TEGUCIGALPA, Honduras – Honduras' coup-installed government plans to block the arrival of a commission of foreign ministers heading to the country this weekend to help resolve the country's political standoff, Costa Rican President Oscar Arias said Friday.
The Nobel Peace Prize laureate who moderated previous talks between Honduras' opposing factions said the government of interim President Roberto Micheletti has told the Organization of American States not to send the ministers because they will not be allowed into the country.
Arias made the announcement on the Costa Rican radio program Nuestra Voz.
His announcement signaled a setback just as the two sides appeared to be edging toward possibly restarting talks to end the turmoil sparked by the ousting of President Manuel Zelaya on June 28.
Micheletti's government spokesman Rene Zepeda said interim leaders want Arias to visit Honduras first so they can explain the situation to him, and that the ministers would be welcome next week.
Arias said he has no immediate plans to visit Honduras.
Zelaya has been holed up at the Brazilian Embassy since Monday after sneaking back into the country. He said he will remain at the army-surrounded compound, accompanied by his family and about 70 supporters.
He conversed late Wednesday with an unnamed Micheletti official and said Thursday that it was "the beginning" to finding "peaceful solutions."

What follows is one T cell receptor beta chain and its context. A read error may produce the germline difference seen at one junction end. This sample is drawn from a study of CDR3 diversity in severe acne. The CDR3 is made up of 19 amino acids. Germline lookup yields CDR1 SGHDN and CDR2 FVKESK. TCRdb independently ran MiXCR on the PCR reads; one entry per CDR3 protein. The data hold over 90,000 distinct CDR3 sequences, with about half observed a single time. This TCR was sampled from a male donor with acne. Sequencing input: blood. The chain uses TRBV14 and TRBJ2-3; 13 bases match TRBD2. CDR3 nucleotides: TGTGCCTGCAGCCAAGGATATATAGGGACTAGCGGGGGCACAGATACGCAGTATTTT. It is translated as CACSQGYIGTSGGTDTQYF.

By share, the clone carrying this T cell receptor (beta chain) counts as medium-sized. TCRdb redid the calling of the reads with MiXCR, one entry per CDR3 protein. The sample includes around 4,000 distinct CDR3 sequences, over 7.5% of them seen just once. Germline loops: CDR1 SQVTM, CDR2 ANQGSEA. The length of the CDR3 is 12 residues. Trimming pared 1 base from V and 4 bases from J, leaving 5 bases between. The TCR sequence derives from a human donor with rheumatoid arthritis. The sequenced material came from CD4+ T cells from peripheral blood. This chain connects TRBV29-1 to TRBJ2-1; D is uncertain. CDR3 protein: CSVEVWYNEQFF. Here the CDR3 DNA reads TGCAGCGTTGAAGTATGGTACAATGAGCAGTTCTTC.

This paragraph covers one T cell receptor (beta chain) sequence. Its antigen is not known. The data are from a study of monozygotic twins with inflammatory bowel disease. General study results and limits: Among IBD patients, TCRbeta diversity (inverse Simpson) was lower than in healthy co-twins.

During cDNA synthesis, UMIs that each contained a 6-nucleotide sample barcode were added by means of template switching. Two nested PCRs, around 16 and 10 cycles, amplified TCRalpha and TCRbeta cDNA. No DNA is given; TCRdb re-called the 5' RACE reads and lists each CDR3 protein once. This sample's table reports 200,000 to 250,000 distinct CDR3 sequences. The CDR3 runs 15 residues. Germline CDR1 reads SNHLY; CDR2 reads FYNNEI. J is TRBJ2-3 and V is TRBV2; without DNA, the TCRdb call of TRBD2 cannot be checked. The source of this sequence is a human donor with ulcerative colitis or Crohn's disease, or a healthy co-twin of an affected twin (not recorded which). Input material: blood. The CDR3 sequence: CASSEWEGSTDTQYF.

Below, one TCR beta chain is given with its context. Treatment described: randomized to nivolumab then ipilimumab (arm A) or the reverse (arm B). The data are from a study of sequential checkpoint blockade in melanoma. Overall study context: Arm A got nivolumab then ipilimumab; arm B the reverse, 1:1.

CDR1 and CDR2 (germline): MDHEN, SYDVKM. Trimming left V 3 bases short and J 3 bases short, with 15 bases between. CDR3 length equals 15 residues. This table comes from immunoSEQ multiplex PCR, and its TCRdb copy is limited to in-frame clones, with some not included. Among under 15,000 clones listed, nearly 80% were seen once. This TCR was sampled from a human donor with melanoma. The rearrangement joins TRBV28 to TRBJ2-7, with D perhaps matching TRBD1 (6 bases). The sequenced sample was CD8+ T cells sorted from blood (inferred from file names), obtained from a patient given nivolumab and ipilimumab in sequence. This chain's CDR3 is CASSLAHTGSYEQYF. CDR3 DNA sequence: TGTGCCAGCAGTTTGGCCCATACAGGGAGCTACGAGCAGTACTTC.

But later, Zelaya said the Micheletti administration took "an extremely hard" stand when the two met.
The ousted leftist leader is demanding he be restored to power after soldiers marched him out of the country at gunpoint. So far, Micheletti's government has said that is not negotiable.
The standoff virtually shut down the country for three days after Zelaya's surprise return. Airports, schools and border crossing reopened Thursday and by Friday morning the curfews were lifted nationwide.
Zelaya was kicked out of Honduras after the Supreme Court endorsed charges of treason and abuse of authority against the leader for repeatedly ignoring court orders to drop plans for a referendum on whether the constitution should be rewritten.
Micheletti has pledged to arrest Zelaya if he leaves the embassy.
International leaders, including Brazilian President Luiz Inacio Lula da Silva and U.S. President Barack Obama, have called for Zelaya's reinstatement ever since he was ousted, and his surprise arrival in Honduras has prompted new calls for Micheletti to step down.
The U.N. Security Council scheduled consultations on a letter from Brazil seeking an emergency meeting on Honduras.
Micheletti has said the conflict will be resolved when Hondurans elect their next leader Nov. 29, although the U.S. and other countries have said they may not recognize the vote if Zelaya is not reinstated.
Negotiations moderated by Arias broke down after Micheletti's government refused to accept a plan that would allow Zelaya to return to the presidency with limited powers and prohibit him from attempting to revise the constitution. Zelaya's term ends in January.